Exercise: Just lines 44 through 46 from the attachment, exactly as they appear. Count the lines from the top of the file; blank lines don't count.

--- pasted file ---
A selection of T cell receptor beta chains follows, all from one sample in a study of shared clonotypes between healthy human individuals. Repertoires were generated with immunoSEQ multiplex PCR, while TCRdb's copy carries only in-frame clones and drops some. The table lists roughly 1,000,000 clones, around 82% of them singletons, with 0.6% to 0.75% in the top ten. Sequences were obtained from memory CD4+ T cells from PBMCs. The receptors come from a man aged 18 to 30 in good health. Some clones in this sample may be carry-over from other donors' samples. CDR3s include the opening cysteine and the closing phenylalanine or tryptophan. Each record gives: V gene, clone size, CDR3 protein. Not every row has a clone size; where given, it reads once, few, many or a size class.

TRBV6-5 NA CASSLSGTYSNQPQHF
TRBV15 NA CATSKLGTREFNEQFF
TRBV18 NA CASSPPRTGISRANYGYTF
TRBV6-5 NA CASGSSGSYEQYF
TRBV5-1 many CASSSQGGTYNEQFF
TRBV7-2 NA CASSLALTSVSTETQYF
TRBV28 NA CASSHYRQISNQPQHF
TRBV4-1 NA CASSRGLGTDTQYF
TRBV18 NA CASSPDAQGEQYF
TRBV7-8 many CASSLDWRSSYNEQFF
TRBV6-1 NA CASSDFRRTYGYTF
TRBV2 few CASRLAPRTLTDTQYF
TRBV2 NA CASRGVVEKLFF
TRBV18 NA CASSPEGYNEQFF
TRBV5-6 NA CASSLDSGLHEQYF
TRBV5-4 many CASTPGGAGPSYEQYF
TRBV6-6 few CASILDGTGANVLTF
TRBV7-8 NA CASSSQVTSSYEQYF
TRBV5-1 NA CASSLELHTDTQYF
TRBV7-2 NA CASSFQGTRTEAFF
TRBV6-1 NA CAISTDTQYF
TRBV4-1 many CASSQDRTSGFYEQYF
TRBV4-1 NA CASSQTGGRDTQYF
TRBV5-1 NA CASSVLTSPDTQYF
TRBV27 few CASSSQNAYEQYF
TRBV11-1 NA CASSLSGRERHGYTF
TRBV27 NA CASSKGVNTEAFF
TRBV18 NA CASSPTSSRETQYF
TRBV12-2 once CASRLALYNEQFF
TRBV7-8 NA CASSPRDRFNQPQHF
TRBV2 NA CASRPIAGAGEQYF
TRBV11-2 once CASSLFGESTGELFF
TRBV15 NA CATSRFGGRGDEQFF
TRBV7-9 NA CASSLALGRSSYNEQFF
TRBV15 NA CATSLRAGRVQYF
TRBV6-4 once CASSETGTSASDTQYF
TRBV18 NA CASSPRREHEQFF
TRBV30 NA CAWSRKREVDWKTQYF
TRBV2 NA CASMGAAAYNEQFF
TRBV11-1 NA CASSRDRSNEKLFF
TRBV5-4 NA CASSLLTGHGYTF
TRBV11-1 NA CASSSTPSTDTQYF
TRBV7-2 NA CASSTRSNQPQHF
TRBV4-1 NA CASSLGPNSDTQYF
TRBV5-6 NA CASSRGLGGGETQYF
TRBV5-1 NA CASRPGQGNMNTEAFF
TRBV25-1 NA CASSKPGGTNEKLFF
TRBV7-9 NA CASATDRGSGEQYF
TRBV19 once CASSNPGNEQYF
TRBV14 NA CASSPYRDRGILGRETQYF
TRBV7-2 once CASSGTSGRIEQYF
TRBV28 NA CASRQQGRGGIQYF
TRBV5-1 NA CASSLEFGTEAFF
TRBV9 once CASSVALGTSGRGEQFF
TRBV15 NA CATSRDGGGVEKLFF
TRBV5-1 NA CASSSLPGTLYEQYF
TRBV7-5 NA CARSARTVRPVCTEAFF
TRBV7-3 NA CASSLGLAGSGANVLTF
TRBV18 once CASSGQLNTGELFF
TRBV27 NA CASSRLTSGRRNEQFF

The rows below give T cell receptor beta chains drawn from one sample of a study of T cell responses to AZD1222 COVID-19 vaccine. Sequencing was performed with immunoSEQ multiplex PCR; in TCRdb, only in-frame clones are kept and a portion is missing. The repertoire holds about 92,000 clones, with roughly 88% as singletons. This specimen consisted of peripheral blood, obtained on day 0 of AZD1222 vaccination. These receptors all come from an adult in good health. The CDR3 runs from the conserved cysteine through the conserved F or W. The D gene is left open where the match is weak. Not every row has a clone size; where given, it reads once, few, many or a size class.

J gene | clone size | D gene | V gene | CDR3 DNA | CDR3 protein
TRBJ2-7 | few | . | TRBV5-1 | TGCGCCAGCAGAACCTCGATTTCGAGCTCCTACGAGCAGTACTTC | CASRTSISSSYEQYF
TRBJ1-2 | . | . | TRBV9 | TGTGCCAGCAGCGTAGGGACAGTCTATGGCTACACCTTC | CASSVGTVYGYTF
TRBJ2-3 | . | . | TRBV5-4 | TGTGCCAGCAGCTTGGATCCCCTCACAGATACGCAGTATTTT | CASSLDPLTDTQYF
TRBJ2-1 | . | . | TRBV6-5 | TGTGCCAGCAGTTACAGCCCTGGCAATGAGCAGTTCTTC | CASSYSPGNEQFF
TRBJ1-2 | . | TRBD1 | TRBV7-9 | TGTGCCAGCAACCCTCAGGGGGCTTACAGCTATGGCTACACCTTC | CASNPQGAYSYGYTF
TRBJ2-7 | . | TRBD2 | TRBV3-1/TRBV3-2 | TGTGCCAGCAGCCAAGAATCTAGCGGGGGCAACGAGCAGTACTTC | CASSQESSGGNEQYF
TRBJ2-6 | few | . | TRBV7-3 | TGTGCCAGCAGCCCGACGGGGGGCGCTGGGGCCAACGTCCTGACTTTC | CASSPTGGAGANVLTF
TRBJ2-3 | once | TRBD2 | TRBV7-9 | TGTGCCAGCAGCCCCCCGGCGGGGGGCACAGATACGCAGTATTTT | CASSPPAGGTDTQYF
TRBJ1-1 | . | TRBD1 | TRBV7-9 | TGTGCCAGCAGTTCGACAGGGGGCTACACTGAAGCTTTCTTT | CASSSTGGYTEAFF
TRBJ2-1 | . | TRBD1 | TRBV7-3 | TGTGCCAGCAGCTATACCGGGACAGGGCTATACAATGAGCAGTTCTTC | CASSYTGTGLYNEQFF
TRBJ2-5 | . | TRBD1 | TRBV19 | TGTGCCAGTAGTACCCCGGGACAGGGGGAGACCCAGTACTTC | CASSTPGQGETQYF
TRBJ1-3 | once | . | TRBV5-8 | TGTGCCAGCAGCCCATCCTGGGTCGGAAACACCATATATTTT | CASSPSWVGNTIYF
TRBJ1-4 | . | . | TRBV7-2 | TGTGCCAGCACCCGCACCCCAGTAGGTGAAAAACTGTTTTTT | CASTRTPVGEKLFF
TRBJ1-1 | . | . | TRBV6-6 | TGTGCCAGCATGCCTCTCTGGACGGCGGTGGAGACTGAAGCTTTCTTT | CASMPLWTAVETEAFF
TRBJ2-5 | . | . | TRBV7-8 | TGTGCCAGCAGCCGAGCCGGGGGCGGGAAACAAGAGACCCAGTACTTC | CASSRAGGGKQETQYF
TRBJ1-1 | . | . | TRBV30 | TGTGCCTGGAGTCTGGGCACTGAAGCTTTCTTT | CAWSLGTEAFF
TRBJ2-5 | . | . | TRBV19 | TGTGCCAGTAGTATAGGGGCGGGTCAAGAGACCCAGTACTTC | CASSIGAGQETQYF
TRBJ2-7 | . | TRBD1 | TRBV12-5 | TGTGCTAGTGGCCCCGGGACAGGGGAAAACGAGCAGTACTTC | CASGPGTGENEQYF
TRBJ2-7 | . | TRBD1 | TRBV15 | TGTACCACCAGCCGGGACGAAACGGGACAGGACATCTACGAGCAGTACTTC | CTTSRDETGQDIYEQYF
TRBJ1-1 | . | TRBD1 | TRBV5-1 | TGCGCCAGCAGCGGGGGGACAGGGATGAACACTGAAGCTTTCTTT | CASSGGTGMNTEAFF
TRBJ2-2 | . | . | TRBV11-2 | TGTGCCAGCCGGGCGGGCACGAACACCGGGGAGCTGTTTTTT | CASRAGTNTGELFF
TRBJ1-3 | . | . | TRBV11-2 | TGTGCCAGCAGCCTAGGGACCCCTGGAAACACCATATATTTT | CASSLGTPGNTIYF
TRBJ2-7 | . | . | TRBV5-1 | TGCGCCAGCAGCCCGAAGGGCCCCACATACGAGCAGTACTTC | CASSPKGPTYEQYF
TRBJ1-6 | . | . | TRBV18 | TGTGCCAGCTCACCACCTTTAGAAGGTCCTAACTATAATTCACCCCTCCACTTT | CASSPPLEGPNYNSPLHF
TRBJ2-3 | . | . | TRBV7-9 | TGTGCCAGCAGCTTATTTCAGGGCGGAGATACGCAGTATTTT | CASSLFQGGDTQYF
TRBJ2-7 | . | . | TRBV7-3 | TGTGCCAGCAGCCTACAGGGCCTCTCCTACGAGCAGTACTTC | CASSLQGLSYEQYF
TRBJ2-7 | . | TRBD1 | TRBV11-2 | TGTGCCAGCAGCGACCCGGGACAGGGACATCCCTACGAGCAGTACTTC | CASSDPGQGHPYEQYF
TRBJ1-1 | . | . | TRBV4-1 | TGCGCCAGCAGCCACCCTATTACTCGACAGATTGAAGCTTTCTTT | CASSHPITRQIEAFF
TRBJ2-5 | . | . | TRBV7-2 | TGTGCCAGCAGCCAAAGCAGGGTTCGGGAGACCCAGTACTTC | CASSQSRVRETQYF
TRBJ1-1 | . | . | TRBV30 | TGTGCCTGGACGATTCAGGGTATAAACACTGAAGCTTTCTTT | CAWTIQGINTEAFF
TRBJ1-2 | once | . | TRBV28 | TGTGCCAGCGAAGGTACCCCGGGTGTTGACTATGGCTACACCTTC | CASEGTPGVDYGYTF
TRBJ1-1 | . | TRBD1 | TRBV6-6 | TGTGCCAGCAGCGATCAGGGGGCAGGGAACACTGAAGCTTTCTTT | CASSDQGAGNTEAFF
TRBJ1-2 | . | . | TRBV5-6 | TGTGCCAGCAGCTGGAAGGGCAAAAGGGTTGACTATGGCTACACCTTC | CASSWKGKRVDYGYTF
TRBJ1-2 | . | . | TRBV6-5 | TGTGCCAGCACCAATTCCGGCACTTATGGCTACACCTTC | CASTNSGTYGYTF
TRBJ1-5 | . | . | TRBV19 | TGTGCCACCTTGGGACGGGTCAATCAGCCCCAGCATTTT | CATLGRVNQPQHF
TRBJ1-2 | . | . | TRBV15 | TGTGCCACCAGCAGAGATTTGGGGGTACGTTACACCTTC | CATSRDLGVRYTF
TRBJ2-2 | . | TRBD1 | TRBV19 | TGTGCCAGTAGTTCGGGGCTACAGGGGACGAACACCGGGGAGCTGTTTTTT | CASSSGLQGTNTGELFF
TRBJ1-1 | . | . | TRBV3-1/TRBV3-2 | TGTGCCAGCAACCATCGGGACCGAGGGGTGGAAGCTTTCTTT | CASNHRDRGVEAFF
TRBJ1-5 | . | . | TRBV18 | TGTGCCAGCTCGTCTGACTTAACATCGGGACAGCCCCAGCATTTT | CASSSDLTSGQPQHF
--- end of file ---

TRBV7-2 NA CASSTRSNQPQHF
TRBV4-1 NA CASSLGPNSDTQYF
TRBV5-6 NA CASSRGLGGGETQYF